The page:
Interoception: The Eighth Sensory System

“Difficulties with interoception help to explain why I have a hard time identifying my exact symptoms when I am sick, why sometimes I seem to eat snack after snack without feeling full and why I get upset so quickly, because I don’t feel it until I’m already far into the storm of the discomfort and frustration. —Chloe, 23-year-old with autism

 

Sensory differences are common in people with autism. These differences can occur within any or all of the seven systems commonly discussed: smell, sight, sound, touch, taste, vestibular and proprioception. However, emerging research reveals that these seven senses are not the only ones that can be affected1,2 .There is an additional sense, one  that has been studied for decades in other fields, but is much less talked about in the field of autism. This eighth sensory system is called interoception.

What is interoception? Interoception allows you to feel what is going on inside of your body. For example, take a moment to consider the following:

  • Is your heart beating fast or slow?
  • Are you breathing deeply or shallowly?
  • Do you have to go to the bathroom?
  • Is your stomach empty, full or content?
  • Do you have pain anywhere?
  • Are your muscles tense or loose?

Many people are able to easily and clearly feel the above sensations, among others, with the help of this vital sensory system called Interoception.

How does the interoceptive system work? The interoceptive system has specialized cells or receptors located throughout most of the tissues in the body, in your heart, lungs, stomach, bladder, genitals, muscles, skin, bones and so forth. These receptors gather information and send it to an area in the brain called the insula. The insula uses the incoming information to help you identify conditions like pain, hunger, fullness, itch, coldness, warmth, nausea, need for the bathroom, physical exertion, sexual arousal, anger, calmness, distraction or fear. Interoception allows you to answer the question, “How do I feel?” 3,4

Why is interoception important? Research has found that people with well-functioning insula have better levels of Interoceptive Awareness (IA) which is a term used to describe the degree that one is aware of their internal body signals5. IA requires the ability of the following two parts:

  1. NOTICE internal sensations
  2. GIVE MEANING to the sensations6

For example, you may notice a dry feeling in your mouth and throat and know that it means you are thirsty. Or you may notice shakiness in your muscles, a quivering stomach and faster heart and know that it means that you are nervous.

Interoceptive awareness and self-regulation. Clear internal information is essential for management of both body states like hunger, thirst and need for the bathroom as well as management of emotions like anxiety, anger. Specifically speaking, if you are able to notice and give meaning to internal signals it, in turn, alerts you that your internal balance is off and motivates us to take action — to do something that will restore the internal balance and help us feel more comfortable. For example, if you feel hungry—you are urged to eat; if you feel thirsty – you are urged to get a drink; if you feel cold – you are urged to get a jacket; if you feel the need to urinate – you are urged to seek a bathroom; if you feel anxious – you are urged to seek comfort; if you feel frustrated—you are urged to seek help. Interoception underlies your urge for action7. If you clearly feel that your internal balance is off, you are motivated to act, to seek immediate relief from the discomfort caused by the imbalance.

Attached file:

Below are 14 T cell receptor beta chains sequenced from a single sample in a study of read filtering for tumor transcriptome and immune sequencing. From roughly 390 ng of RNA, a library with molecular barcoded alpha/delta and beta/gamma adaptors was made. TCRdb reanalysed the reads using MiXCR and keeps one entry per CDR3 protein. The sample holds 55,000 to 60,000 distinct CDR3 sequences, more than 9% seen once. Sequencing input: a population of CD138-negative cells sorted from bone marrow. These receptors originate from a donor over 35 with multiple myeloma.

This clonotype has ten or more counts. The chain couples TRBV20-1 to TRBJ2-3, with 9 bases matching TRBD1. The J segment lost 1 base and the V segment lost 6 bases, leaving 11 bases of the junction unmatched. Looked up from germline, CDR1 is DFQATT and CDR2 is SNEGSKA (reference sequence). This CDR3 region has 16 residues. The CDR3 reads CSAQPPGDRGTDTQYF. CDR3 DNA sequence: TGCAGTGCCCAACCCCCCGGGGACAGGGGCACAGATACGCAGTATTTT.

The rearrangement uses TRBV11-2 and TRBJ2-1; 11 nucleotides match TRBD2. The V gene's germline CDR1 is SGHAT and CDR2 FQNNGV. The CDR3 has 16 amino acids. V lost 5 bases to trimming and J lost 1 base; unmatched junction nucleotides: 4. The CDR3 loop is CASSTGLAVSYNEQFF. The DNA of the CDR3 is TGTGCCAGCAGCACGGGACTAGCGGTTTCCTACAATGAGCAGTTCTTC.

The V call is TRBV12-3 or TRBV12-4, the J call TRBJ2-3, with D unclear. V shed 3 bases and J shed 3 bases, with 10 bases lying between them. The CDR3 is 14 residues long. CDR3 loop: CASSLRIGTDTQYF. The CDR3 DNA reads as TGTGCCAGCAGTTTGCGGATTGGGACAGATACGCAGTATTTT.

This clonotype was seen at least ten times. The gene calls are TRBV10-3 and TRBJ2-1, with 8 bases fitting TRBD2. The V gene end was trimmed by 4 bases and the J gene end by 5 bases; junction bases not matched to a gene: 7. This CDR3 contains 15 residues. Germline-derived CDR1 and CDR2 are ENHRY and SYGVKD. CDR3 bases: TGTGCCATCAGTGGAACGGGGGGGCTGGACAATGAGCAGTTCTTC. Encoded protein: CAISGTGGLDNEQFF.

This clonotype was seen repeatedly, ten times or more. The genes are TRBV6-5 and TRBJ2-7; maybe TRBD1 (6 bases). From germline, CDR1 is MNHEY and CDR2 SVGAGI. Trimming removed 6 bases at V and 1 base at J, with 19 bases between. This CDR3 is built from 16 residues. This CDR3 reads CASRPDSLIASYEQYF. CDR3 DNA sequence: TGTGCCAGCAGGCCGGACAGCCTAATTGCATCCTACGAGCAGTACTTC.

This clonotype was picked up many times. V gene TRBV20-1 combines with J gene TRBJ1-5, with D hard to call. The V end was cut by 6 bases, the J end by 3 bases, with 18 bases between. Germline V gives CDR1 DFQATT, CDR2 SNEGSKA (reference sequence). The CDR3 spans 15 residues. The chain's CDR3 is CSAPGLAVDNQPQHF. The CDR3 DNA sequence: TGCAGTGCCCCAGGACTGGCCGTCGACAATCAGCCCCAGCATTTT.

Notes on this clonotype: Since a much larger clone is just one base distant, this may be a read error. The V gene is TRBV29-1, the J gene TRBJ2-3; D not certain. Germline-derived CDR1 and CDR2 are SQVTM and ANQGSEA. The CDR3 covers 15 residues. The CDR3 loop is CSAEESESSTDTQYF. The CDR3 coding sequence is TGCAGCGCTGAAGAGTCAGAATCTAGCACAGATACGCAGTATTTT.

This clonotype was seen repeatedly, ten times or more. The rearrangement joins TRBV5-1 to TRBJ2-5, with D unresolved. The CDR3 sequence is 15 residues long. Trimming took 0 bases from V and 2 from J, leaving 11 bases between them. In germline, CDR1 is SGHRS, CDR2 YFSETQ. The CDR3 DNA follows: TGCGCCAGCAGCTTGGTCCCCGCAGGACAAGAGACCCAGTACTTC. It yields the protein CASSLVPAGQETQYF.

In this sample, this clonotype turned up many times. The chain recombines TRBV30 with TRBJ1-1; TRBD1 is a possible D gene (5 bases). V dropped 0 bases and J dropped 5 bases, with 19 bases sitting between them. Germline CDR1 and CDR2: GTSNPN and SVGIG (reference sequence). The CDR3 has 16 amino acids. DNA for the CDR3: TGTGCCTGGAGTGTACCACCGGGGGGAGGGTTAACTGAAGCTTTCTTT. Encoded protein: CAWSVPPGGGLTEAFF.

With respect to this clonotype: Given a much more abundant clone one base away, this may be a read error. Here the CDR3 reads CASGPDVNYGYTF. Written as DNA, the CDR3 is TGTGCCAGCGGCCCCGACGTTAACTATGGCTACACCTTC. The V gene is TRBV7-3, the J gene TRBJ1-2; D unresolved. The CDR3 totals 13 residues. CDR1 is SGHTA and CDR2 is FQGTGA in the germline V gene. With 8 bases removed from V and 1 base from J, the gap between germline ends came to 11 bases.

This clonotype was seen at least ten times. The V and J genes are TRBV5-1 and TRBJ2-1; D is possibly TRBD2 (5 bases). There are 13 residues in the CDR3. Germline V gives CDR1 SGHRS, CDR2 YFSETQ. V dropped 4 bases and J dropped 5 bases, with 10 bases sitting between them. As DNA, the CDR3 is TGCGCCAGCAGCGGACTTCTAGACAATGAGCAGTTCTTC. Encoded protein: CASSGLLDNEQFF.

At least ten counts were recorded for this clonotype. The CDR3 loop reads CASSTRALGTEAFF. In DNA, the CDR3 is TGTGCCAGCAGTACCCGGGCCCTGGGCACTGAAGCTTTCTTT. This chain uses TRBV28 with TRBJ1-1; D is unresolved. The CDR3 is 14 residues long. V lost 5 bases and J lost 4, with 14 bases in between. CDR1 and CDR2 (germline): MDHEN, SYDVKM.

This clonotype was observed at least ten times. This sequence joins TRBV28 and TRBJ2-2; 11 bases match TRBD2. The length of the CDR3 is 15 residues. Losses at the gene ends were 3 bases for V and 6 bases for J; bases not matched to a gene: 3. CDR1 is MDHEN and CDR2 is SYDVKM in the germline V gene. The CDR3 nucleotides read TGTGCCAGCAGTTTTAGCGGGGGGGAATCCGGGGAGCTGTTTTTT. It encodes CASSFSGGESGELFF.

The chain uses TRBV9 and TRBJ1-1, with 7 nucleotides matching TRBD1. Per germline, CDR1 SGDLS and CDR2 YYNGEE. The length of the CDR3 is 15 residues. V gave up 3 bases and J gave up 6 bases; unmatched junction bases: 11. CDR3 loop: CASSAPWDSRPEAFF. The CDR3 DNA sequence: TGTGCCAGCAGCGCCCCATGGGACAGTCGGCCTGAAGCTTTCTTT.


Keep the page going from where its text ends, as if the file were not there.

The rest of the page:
On the contrary, if internal sensations are confusing, vague or absent, it can lead to a delayed or nonexistent urge for action. For example, if you do not clearly feel the need to urinate until it is very extreme—it may lead to an accident; if you do not clearly feel building body warmth—it may lead to overheating; if you do not clearly feel the beginning clues of sensory overload—it may lead to sensory shut-down; if you do not clearly feel clues of building anger—it may lead to meltdown. The following are examples of the impact of reduced IA:

“I do not realize that I am getting angry until I am exploding with anger. By then it is too late. I can’t control it.”– Jason, a 9-year-old boy with autism

“My daughter did not feel her signs of hunger. I bet she would have gone days without eating if I did not remind her to eat. The same thing for thirst—she did not feel that urge to drink that many of us experience. It was terrifying as a mother. I constantly worried if she was getting enough food and water. We worked really hard on developing the awareness of her body signals, which has had a tremendous pay-off.” —Julie, mother of an 8-year-old daughter with autism

“My son walked around on a broken leg for 2 days without a single complaint or indication of pain. It wasn’t until I noticed the swelling and bruising, that I realized he had a serious injury.”—Nick, father of a 14-year old son with autism

 “A lot of times the inside of my body feels like one of those glitter timers—the ones that you can shake and the glitter goes every which way. I feel so many different things at once and I’m not sure what is important. It is very overwhelming.”—Gracie, a 13-year-old with autism

“Even though my son is extremely verbal, when he is sick, he is usually not able to explain his specific symptoms to me or the doctor. He can tell me that he feels yucky, but being able to pinpoint exactly where he feels sick and describe exactly what it feels like is very difficult. That sure makes it hard to get him proper medical care.” —Sam, father of a 9-year-old boy with autism

“I can feel a general sense of negative emotion, but I often have no idea which emotion it is and why it is happening.” —Ward, a 50-year-old with autism